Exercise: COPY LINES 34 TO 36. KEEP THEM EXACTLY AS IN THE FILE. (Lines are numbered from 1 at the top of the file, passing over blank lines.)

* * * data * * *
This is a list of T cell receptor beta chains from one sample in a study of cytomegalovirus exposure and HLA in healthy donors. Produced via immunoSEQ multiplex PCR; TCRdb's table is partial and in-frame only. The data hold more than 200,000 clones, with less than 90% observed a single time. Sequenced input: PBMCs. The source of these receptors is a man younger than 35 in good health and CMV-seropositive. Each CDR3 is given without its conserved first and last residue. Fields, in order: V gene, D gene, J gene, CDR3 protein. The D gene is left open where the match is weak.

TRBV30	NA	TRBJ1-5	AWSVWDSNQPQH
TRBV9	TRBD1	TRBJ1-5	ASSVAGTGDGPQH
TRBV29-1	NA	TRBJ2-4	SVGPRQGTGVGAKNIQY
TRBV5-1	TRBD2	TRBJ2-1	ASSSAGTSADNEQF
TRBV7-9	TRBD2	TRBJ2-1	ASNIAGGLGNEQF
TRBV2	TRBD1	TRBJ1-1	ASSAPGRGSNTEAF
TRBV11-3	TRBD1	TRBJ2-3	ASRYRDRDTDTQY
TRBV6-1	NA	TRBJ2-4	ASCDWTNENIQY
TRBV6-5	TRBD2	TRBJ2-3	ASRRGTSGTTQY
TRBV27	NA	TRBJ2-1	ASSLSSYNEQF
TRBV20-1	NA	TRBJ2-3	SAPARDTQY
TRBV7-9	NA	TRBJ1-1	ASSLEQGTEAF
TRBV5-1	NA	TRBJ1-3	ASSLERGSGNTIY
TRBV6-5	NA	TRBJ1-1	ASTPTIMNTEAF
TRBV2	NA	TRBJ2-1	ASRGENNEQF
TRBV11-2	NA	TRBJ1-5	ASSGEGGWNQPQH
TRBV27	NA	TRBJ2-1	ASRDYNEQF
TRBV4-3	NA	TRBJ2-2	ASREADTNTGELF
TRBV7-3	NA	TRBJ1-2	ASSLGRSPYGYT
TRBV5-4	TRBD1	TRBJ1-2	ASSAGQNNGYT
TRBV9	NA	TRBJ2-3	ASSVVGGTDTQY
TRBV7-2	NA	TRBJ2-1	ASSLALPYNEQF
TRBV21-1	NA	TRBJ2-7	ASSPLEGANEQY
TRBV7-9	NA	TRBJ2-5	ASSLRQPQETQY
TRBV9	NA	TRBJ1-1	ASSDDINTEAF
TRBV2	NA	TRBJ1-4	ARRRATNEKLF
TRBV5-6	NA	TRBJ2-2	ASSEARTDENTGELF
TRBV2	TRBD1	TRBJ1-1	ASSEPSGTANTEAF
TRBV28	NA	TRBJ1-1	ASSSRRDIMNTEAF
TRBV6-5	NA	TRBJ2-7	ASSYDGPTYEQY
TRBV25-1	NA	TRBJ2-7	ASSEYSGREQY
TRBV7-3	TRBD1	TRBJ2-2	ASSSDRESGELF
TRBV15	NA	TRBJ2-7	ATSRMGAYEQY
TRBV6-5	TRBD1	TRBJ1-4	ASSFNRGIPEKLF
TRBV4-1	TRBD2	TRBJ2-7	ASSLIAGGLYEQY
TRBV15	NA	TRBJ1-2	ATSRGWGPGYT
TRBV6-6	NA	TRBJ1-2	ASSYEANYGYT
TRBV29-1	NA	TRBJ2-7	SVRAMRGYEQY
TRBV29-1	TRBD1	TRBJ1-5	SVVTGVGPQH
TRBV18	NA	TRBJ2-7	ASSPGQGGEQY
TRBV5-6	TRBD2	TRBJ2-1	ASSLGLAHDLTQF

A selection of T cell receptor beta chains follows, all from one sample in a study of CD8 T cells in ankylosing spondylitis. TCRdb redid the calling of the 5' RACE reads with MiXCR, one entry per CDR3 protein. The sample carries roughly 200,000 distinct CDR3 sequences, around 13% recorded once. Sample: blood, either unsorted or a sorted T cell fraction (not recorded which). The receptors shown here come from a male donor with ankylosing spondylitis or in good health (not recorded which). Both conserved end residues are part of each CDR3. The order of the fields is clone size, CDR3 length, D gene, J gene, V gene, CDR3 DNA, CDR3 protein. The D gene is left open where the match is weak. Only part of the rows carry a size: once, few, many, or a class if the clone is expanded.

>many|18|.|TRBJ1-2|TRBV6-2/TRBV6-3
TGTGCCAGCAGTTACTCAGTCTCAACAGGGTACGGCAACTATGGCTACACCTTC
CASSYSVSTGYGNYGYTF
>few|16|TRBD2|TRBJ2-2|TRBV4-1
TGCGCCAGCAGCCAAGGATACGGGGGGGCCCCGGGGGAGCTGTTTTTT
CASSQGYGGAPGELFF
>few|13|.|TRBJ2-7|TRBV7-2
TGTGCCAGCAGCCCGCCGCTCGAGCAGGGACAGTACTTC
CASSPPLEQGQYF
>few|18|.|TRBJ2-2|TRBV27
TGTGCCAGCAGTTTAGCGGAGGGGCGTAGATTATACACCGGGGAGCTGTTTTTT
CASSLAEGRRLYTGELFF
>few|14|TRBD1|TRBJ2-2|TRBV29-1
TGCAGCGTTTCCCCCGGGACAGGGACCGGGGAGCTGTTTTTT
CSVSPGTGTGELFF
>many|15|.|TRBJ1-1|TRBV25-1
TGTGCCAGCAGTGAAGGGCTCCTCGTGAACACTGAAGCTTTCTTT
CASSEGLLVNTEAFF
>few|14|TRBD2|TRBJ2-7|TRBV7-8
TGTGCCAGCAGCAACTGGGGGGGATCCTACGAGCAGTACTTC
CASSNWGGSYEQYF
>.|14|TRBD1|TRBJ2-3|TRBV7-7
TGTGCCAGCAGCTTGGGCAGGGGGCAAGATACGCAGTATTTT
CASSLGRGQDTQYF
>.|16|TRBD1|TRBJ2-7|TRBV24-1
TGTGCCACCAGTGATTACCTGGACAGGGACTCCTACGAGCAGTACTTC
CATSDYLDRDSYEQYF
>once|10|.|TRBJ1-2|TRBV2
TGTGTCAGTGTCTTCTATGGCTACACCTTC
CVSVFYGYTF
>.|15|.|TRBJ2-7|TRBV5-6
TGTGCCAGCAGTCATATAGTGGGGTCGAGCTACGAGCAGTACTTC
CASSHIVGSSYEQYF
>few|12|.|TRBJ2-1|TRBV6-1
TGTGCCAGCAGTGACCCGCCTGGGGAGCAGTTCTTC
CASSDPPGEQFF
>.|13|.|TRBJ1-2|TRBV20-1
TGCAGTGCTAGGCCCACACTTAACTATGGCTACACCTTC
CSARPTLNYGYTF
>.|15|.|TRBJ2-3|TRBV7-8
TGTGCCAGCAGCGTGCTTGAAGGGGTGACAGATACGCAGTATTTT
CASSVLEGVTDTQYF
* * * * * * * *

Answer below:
TRBV15	NA	TRBJ2-7	ATSRMGAYEQY
TRBV6-5	TRBD1	TRBJ1-4	ASSFNRGIPEKLF
TRBV4-1	TRBD2	TRBJ2-7	ASSLIAGGLYEQY